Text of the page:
Sports Precinct

The proposed sports precinct continues to divide opinion, in the community, among sports clubs, and on the outgoing council itself. If implemented, it will change the way our city works in a very important way. It will have a huge impact on the weekly lives of many of our citizens, especially our young people. It is one of the most extensive (and expensive) pieces of public infrastructure proposed in many years.

Future planning is great. Good planning is better. If I am given the opportunity, I will seek to have the project reviewed thoroughly, and implement the community consultation that should have occurred in the first place.

I have an open mind on the project but I believe, whatever one’s initial response, that this $52 million idea needs very careful scrutiny. Many issues arise, including:

• Is this what the sporting clubs want? Will it enhance their ability to develop their sports into the future? How much better is it than the existing facilities? Or is it better to upgrade those?
• Is it sufficiently accessible, especially for school children who presently access their sports fields by bicycle?
• Is it affordable, and what ongoing returns/cost can we expect?
• Does it have broad public support?
• We will need additional facilities at some stage, but is this project premature?
• Is the layout of the proposed site going to achieve its goals?

Read on for more detail.

Need, suitability, public support?
We really are in the dark as to the attitude of the various sporting bodies. We have little but anecdotal information to go on. I have spoken to active members who are not at all enthusiastic, but the public deserves some hard data to assess the degree of support or otherwise. Certainly the level of public support indicated so far is not compelling.

One concern is accessibility for young players. The Tavistock Street fields are comfortably close to many of our schools. The Nikenbah site will necessitate most parents driving their kids to training. Have we considered the risk that this may decrease rather than enhance participation?

Can new bike paths alleviate this concern? There are no plans out there for this. Is there an argument for keeping Tavistock St and limiting the new facilities to fewer sports at least for the time being? What would this do to the feasibility of the project?

Cost, affordability, benefit?
With a cost currently estimated at around $52M, can we afford this project, and what will it return? The ratepayer spend is supposed to be limited to $10M (actually $13M if one includes the Woods Rd upgrade), relying on Federal or State funding for the balance. It seems the outgoing council will spend more ratepayer money before other funding is assured. That would be folly. We have no use for extensive car parks in the middle of a deserted paddock.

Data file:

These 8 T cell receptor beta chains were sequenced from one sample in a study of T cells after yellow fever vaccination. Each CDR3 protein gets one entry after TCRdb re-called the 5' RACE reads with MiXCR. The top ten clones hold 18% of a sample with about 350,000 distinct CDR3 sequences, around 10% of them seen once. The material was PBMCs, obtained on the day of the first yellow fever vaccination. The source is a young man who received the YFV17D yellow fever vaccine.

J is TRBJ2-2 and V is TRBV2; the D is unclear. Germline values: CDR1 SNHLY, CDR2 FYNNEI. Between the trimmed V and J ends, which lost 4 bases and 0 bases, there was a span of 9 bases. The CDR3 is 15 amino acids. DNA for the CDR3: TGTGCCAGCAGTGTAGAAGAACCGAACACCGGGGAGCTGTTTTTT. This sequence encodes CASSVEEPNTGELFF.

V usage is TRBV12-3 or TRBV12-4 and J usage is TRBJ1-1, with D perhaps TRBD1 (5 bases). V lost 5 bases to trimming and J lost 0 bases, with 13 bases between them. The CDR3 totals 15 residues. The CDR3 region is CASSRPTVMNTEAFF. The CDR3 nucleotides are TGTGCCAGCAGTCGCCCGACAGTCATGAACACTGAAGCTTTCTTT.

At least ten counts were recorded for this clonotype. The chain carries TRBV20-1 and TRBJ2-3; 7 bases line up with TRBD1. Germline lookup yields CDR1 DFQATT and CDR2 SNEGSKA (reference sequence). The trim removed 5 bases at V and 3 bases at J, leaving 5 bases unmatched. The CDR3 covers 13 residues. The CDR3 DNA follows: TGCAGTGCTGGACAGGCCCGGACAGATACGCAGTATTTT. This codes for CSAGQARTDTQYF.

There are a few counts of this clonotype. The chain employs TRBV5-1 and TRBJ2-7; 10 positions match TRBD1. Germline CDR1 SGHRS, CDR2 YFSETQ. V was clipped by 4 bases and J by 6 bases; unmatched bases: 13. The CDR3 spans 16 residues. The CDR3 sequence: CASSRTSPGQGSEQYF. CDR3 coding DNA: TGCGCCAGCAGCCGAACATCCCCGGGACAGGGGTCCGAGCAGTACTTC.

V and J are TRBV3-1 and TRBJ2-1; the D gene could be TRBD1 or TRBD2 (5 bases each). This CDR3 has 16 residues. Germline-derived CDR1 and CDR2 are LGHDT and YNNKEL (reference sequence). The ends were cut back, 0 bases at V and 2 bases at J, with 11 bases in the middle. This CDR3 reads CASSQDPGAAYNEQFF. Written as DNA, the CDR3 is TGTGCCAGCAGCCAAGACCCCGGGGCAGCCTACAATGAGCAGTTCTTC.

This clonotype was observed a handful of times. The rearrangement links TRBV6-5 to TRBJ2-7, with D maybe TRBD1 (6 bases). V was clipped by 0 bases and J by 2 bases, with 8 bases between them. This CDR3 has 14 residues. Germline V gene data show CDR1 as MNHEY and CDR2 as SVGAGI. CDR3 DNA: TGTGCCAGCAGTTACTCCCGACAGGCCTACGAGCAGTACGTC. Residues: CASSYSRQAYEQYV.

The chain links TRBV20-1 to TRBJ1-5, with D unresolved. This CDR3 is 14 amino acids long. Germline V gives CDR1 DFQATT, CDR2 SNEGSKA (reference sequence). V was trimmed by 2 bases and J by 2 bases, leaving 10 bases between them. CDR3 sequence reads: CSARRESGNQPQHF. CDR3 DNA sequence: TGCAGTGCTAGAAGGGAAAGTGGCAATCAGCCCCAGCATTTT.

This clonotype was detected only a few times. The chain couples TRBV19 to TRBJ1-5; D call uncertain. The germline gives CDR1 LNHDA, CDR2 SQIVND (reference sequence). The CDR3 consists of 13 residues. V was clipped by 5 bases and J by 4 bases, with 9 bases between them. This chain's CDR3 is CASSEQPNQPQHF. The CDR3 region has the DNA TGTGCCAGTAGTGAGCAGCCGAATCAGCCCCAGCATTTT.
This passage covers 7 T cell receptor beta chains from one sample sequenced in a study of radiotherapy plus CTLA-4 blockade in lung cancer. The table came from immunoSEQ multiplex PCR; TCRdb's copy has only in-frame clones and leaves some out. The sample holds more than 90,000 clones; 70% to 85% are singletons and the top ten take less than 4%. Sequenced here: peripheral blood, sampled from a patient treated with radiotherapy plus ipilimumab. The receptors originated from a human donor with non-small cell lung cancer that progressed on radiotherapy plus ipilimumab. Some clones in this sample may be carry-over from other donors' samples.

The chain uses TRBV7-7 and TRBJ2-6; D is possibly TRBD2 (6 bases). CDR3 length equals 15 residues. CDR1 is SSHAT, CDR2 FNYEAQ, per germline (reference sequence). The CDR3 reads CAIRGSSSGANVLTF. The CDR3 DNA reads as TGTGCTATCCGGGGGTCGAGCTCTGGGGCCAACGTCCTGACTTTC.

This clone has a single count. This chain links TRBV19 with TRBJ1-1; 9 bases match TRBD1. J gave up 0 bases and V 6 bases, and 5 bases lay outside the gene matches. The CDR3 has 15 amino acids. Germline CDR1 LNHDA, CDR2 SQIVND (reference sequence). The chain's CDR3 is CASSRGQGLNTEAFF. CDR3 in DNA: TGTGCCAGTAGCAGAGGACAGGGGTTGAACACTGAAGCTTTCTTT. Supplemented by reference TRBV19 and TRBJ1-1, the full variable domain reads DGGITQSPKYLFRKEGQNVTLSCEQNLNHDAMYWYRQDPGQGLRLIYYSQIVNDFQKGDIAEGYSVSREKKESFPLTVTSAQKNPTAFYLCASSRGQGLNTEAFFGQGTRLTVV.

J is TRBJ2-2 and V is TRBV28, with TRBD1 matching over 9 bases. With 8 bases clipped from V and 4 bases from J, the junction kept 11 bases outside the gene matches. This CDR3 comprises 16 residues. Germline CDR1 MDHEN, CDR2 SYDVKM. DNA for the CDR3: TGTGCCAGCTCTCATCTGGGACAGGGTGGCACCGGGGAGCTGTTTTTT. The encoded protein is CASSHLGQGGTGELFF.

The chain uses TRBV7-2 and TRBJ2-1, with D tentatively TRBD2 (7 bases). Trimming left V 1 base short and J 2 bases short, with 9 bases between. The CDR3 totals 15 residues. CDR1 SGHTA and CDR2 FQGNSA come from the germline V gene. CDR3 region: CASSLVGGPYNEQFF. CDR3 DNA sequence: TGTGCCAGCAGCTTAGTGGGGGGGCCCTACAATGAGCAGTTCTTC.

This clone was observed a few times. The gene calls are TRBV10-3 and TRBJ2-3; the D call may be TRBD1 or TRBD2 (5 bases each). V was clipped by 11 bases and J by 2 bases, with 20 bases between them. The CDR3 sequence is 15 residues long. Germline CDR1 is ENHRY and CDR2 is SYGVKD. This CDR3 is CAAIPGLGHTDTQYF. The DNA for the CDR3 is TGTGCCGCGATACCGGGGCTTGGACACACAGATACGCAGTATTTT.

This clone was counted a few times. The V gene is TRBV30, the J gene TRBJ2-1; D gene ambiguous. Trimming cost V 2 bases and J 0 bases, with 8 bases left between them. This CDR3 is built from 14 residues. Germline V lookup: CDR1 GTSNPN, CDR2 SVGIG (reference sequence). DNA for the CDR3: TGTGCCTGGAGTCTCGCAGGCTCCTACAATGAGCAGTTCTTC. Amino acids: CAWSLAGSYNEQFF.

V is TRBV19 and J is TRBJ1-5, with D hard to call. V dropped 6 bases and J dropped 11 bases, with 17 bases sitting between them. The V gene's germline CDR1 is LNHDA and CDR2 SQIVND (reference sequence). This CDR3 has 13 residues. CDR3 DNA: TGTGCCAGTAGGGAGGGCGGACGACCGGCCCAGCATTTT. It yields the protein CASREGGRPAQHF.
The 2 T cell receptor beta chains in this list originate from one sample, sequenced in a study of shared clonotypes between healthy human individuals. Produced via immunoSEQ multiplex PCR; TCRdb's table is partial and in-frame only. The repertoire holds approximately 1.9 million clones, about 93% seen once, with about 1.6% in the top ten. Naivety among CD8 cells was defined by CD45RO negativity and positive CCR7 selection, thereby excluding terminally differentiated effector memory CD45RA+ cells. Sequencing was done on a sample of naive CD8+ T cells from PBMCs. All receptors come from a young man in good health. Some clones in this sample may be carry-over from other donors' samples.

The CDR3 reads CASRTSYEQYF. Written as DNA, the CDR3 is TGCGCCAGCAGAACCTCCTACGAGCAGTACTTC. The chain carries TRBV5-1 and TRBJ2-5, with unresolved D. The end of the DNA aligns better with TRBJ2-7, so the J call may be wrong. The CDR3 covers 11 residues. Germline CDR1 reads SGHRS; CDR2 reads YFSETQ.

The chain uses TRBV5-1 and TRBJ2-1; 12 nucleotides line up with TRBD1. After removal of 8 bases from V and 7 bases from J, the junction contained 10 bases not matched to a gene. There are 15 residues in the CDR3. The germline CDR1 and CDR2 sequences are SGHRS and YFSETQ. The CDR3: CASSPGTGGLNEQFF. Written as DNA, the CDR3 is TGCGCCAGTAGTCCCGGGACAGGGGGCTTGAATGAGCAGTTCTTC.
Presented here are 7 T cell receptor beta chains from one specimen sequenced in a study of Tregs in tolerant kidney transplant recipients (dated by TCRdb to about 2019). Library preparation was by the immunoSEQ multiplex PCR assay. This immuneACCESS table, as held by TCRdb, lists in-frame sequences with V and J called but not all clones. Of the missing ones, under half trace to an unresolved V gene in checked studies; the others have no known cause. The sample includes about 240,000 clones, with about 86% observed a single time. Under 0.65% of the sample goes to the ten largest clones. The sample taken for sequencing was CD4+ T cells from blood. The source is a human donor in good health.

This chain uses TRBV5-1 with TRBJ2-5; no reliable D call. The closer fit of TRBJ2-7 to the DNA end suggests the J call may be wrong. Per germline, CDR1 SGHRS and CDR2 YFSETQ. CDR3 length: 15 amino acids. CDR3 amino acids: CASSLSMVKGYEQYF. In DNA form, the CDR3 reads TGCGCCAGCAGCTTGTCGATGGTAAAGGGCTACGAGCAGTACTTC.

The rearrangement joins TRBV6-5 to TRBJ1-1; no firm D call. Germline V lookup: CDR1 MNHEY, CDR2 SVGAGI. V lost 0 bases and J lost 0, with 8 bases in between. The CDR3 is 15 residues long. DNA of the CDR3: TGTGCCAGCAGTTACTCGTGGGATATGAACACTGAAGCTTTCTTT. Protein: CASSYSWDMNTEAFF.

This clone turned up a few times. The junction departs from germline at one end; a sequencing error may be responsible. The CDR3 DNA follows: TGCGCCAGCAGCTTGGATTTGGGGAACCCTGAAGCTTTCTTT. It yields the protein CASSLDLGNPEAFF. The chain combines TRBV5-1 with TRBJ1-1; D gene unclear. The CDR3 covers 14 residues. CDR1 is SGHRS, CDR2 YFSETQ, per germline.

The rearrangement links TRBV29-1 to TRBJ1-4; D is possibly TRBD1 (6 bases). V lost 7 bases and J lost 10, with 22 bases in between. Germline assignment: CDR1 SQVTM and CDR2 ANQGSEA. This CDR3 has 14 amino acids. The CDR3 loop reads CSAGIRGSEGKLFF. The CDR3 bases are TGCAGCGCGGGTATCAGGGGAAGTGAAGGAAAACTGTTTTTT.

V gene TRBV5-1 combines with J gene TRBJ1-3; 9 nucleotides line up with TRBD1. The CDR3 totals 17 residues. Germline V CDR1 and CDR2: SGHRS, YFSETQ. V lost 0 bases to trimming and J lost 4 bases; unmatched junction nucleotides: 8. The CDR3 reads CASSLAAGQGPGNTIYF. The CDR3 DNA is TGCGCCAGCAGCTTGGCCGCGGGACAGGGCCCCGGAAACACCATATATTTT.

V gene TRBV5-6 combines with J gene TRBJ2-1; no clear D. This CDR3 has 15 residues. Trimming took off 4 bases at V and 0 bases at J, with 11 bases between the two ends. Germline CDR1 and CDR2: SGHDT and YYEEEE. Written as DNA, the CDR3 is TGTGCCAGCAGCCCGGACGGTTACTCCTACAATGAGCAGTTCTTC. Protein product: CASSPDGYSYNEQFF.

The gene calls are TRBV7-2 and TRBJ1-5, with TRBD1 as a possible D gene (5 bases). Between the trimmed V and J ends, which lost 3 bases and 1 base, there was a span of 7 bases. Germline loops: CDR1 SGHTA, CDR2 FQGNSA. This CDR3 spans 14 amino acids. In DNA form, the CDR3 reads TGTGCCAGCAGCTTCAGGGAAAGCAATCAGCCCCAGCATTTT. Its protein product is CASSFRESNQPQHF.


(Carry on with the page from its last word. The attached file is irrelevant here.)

Is it a good investment? The council has commissioned a study which suggests it is. However the study relies on a number of assumptions many of which cannot be adequately tested at least from the information presently in the public domain. Is it good guessing or bad guessing?

The economic study is complicated, and has some obvious problems. It sets out a cost/benefit analysis which concludes that there is positive benefit from the project. However the study works on a completed project cost of $43.7M, which is well below the current estimate. In addition, the positive assessment also depends on ascribing a financial value to the “amenity benefit” of the precinct. That is, it gives a dollar value to the additional enjoyment users will get compared to the existing facilities. But this is not a monetary return at all and in strictly financial terms, without the amenity benefit, the cost/benefit is negative.

The Plan has problems
The plan itself needs more work. One of the selling points has been that it will attract pre-season games from national teams of codes like the AFL or NRL. But the plans have very limited spectator facilities. There are no grandstands. The AFL (or “premier”) fields have proposed only a grassed embankment, the rugby fields have nothing. There are no TV broadcast facilities. It is doubtful the national codes will want to send teams here without catering to a decent crowd and television broadcasts. Changes can be made, but we need to know how this affects the cost, and the impact on the site.

There are other issues with the plan. Some of the council publicity refers to an athletics track, but close examination of the plan reveals that this is situated where the hockey fields are supposed to go. Which is it to be? Who knows.

Conclusion
This issue is complex, and I believe it would be unfair to both sides of the dispute to commit to a decision before seeing and testing all the material the old council has relied on, investigating any proposed amendments to the plan, and getting some real data on the views of the sporting clubs and the wider community.

I can assure you, however, that the matter will be given a very thorough and unbiased appraisal before I commit the ratepayers’ funds to it.

The outgoing council has just rejected a bid to put further expenditure on hold until the election. It is hard to escape the suspicion that the majority of the council are determined to push ahead in the hope that the matter will be too far advanced to be stopped by the incoming council. Sadly this is typical of the current style. It would be better to defer for a few months than continue to spend ratepayers’ funds on a project that may not be able to proceed.